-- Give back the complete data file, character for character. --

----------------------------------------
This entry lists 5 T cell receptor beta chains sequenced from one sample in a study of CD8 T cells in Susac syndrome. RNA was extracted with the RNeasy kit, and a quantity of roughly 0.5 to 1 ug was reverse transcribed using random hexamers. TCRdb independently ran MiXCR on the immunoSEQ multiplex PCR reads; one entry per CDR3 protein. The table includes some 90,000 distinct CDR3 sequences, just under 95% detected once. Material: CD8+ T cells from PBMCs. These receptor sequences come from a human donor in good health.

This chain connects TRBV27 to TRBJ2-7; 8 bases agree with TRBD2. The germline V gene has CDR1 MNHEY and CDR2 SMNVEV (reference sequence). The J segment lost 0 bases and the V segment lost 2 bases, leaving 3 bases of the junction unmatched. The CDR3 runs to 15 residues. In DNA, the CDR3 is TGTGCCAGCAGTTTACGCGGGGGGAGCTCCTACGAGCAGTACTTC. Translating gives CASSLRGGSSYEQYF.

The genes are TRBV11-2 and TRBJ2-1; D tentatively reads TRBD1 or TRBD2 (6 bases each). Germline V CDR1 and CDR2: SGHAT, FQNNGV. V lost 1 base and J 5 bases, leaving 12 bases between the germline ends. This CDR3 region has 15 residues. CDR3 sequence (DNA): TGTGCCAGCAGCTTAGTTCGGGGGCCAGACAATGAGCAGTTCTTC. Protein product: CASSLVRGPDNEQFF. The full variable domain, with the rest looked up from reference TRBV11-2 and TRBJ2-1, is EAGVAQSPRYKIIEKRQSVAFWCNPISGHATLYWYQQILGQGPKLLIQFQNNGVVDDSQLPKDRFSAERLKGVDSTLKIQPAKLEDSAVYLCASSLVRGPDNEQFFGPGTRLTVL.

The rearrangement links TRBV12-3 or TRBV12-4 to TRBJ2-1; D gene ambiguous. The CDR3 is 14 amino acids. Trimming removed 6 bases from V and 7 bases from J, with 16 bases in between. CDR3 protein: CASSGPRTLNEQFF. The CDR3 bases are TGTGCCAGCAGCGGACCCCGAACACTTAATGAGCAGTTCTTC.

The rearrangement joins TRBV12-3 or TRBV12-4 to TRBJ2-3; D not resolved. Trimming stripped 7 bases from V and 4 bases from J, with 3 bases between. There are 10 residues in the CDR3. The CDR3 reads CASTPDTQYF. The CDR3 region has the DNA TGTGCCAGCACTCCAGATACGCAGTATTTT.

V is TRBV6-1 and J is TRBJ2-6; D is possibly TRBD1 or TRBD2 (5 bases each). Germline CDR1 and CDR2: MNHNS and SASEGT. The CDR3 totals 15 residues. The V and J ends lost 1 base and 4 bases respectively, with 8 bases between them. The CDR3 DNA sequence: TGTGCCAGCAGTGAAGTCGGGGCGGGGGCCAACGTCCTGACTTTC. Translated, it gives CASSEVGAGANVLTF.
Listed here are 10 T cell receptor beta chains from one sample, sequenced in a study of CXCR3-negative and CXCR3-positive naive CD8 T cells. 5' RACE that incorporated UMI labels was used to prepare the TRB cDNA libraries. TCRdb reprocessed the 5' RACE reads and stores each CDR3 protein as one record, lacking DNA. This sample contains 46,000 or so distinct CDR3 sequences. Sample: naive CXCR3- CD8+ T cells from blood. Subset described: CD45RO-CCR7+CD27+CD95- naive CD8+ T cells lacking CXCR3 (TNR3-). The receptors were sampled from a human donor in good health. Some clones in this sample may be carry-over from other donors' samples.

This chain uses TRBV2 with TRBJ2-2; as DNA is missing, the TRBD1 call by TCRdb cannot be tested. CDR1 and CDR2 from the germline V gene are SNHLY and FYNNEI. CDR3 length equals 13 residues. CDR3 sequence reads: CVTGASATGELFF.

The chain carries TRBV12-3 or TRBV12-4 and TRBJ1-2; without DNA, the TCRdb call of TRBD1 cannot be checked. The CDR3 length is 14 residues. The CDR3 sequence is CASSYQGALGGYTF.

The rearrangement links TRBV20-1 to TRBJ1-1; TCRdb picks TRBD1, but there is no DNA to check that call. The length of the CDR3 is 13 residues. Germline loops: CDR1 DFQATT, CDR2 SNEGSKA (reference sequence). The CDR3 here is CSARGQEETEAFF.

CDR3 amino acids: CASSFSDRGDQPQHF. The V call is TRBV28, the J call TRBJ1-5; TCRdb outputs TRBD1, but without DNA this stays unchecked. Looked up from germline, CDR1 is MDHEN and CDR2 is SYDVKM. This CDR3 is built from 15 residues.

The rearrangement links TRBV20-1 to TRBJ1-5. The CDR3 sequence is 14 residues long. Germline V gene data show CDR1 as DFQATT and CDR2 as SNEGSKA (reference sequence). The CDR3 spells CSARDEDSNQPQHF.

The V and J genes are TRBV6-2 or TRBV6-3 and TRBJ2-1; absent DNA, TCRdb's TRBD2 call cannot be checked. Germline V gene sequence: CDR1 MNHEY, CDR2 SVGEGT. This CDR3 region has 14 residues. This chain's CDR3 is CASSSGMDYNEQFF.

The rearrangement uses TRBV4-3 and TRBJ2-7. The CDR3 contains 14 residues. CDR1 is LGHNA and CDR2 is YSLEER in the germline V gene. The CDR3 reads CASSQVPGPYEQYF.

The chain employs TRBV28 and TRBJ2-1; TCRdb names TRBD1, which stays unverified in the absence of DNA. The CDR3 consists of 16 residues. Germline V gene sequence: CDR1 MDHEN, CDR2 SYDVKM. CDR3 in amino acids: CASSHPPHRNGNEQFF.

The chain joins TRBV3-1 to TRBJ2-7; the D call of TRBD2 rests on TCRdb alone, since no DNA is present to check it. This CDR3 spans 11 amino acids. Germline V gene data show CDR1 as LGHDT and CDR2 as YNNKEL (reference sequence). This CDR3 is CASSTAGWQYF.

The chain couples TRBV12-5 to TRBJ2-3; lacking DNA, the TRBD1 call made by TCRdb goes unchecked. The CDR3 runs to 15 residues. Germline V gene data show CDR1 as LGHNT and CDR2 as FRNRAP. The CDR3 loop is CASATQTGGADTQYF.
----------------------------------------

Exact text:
This entry lists 5 T cell receptor beta chains sequenced from one sample in a study of CD8 T cells in Susac syndrome. RNA was extracted with the RNeasy kit, and a quantity of roughly 0.5 to 1 ug was reverse transcribed using random hexamers. TCRdb independently ran MiXCR on the immunoSEQ multiplex PCR reads; one entry per CDR3 protein. The table includes some 90,000 distinct CDR3 sequences, just under 95% detected once. Material: CD8+ T cells from PBMCs. These receptor sequences come from a human donor in good health.

This chain connects TRBV27 to TRBJ2-7; 8 bases agree with TRBD2. The germline V gene has CDR1 MNHEY and CDR2 SMNVEV (reference sequence). The J segment lost 0 bases and the V segment lost 2 bases, leaving 3 bases of the junction unmatched. The CDR3 runs to 15 residues. In DNA, the CDR3 is TGTGCCAGCAGTTTACGCGGGGGGAGCTCCTACGAGCAGTACTTC. Translating gives CASSLRGGSSYEQYF.

The genes are TRBV11-2 and TRBJ2-1; D tentatively reads TRBD1 or TRBD2 (6 bases each). Germline V CDR1 and CDR2: SGHAT, FQNNGV. V lost 1 base and J 5 bases, leaving 12 bases between the germline ends. This CDR3 region has 15 residues. CDR3 sequence (DNA): TGTGCCAGCAGCTTAGTTCGGGGGCCAGACAATGAGCAGTTCTTC. Protein product: CASSLVRGPDNEQFF. The full variable domain, with the rest looked up from reference TRBV11-2 and TRBJ2-1, is EAGVAQSPRYKIIEKRQSVAFWCNPISGHATLYWYQQILGQGPKLLIQFQNNGVVDDSQLPKDRFSAERLKGVDSTLKIQPAKLEDSAVYLCASSLVRGPDNEQFFGPGTRLTVL.

The rearrangement links TRBV12-3 or TRBV12-4 to TRBJ2-1; D gene ambiguous. The CDR3 is 14 amino acids. Trimming removed 6 bases from V and 7 bases from J, with 16 bases in between. CDR3 protein: CASSGPRTLNEQFF. The CDR3 bases are TGTGCCAGCAGCGGACCCCGAACACTTAATGAGCAGTTCTTC.

The rearrangement joins TRBV12-3 or TRBV12-4 to TRBJ2-3; D not resolved. Trimming stripped 7 bases from V and 4 bases from J, with 3 bases between. There are 10 residues in the CDR3. The CDR3 reads CASTPDTQYF. The CDR3 region has the DNA TGTGCCAGCACTCCAGATACGCAGTATTTT.

V is TRBV6-1 and J is TRBJ2-6; D is possibly TRBD1 or TRBD2 (5 bases each). Germline CDR1 and CDR2: MNHNS and SASEGT. The CDR3 totals 15 residues. The V and J ends lost 1 base and 4 bases respectively, with 8 bases between them. The CDR3 DNA sequence: TGTGCCAGCAGTGAAGTCGGGGCGGGGGCCAACGTCCTGACTTTC. Translated, it gives CASSEVGAGANVLTF.
Listed here are 10 T cell receptor beta chains from one sample, sequenced in a study of CXCR3-negative and CXCR3-positive naive CD8 T cells. 5' RACE that incorporated UMI labels was used to prepare the TRB cDNA libraries. TCRdb reprocessed the 5' RACE reads and stores each CDR3 protein as one record, lacking DNA. This sample contains 46,000 or so distinct CDR3 sequences. Sample: naive CXCR3- CD8+ T cells from blood. Subset described: CD45RO-CCR7+CD27+CD95- naive CD8+ T cells lacking CXCR3 (TNR3-). The receptors were sampled from a human donor in good health. Some clones in this sample may be carry-over from other donors' samples.

This chain uses TRBV2 with TRBJ2-2; as DNA is missing, the TRBD1 call by TCRdb cannot be tested. CDR1 and CDR2 from the germline V gene are SNHLY and FYNNEI. CDR3 length equals 13 residues. CDR3 sequence reads: CVTGASATGELFF.

The chain carries TRBV12-3 or TRBV12-4 and TRBJ1-2; without DNA, the TCRdb call of TRBD1 cannot be checked. The CDR3 length is 14 residues. The CDR3 sequence is CASSYQGALGGYTF.

The rearrangement links TRBV20-1 to TRBJ1-1; TCRdb picks TRBD1, but there is no DNA to check that call. The length of the CDR3 is 13 residues. Germline loops: CDR1 DFQATT, CDR2 SNEGSKA (reference sequence). The CDR3 here is CSARGQEETEAFF.

CDR3 amino acids: CASSFSDRGDQPQHF. The V call is TRBV28, the J call TRBJ1-5; TCRdb outputs TRBD1, but without DNA this stays unchecked. Looked up from germline, CDR1 is MDHEN and CDR2 is SYDVKM. This CDR3 is built from 15 residues.

The rearrangement links TRBV20-1 to TRBJ1-5. The CDR3 sequence is 14 residues long. Germline V gene data show CDR1 as DFQATT and CDR2 as SNEGSKA (reference sequence). The CDR3 spells CSARDEDSNQPQHF.

The V and J genes are TRBV6-2 or TRBV6-3 and TRBJ2-1; absent DNA, TCRdb's TRBD2 call cannot be checked. Germline V gene sequence: CDR1 MNHEY, CDR2 SVGEGT. This CDR3 region has 14 residues. This chain's CDR3 is CASSSGMDYNEQFF.

The rearrangement uses TRBV4-3 and TRBJ2-7. The CDR3 contains 14 residues. CDR1 is LGHNA and CDR2 is YSLEER in the germline V gene. The CDR3 reads CASSQVPGPYEQYF.

The chain employs TRBV28 and TRBJ2-1; TCRdb names TRBD1, which stays unverified in the absence of DNA. The CDR3 consists of 16 residues. Germline V gene sequence: CDR1 MDHEN, CDR2 SYDVKM. CDR3 in amino acids: CASSHPPHRNGNEQFF.

The chain joins TRBV3-1 to TRBJ2-7; the D call of TRBD2 rests on TCRdb alone, since no DNA is present to check it. This CDR3 spans 11 amino acids. Germline V gene data show CDR1 as LGHDT and CDR2 as YNNKEL (reference sequence). This CDR3 is CASSTAGWQYF.

The chain couples TRBV12-5 to TRBJ2-3; lacking DNA, the TRBD1 call made by TCRdb goes unchecked. The CDR3 runs to 15 residues. Germline V gene data show CDR1 as LGHNT and CDR2 as FRNRAP. The CDR3 loop is CASATQTGGADTQYF.